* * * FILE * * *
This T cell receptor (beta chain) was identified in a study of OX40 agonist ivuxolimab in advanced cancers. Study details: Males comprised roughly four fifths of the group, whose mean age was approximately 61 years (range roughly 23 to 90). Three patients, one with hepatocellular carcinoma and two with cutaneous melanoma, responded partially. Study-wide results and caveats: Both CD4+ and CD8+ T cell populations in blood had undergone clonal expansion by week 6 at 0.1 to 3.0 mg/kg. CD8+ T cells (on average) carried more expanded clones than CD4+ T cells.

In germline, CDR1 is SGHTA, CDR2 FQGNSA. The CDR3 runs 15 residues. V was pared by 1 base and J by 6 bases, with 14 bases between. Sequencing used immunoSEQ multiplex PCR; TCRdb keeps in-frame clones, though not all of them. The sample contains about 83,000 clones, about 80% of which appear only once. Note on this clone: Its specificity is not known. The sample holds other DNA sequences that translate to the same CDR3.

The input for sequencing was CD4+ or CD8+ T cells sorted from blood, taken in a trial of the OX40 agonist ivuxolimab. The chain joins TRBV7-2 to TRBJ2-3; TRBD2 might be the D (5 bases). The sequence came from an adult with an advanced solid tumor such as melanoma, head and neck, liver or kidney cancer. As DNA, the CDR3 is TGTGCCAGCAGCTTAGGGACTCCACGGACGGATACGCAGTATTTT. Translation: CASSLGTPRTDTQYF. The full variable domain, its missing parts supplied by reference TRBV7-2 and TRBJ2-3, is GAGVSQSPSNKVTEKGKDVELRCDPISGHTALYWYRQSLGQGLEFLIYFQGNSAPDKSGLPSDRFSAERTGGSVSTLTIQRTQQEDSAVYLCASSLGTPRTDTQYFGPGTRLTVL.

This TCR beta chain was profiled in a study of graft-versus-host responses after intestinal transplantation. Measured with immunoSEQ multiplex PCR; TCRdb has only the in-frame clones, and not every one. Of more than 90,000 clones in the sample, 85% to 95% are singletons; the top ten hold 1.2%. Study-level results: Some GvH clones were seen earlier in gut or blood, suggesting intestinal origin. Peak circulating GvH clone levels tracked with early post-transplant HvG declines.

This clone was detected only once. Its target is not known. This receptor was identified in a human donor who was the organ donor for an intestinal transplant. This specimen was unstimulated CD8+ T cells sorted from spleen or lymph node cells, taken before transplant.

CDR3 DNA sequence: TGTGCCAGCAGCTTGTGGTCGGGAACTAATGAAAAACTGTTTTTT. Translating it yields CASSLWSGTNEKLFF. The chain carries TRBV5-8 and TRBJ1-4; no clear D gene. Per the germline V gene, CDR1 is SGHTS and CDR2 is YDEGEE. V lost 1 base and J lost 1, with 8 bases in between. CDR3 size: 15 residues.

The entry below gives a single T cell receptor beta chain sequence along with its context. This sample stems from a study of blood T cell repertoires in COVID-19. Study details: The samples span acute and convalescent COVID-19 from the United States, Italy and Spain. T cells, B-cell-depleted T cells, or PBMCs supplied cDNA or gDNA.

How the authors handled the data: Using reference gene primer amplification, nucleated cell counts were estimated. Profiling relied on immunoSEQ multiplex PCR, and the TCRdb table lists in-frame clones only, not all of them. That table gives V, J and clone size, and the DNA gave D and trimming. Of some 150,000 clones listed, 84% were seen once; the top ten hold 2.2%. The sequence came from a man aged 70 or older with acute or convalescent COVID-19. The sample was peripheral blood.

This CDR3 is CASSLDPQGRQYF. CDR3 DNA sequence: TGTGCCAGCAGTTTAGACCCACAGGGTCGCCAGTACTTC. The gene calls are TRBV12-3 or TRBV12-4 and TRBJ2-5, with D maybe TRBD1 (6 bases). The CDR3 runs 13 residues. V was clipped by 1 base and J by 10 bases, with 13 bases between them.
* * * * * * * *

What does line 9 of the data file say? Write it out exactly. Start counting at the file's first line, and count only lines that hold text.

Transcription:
This CDR3 is CASSLDPQGRQYF. CDR3 DNA sequence: TGTGCCAGCAGTTTAGACCCACAGGGTCGCCAGTACTTC. The gene calls are TRBV12-3 or TRBV12-4 and TRBJ2-5, with D maybe TRBD1 (6 bases). The CDR3 runs 13 residues. V was clipped by 1 base and J by 10 bases, with 13 bases between them.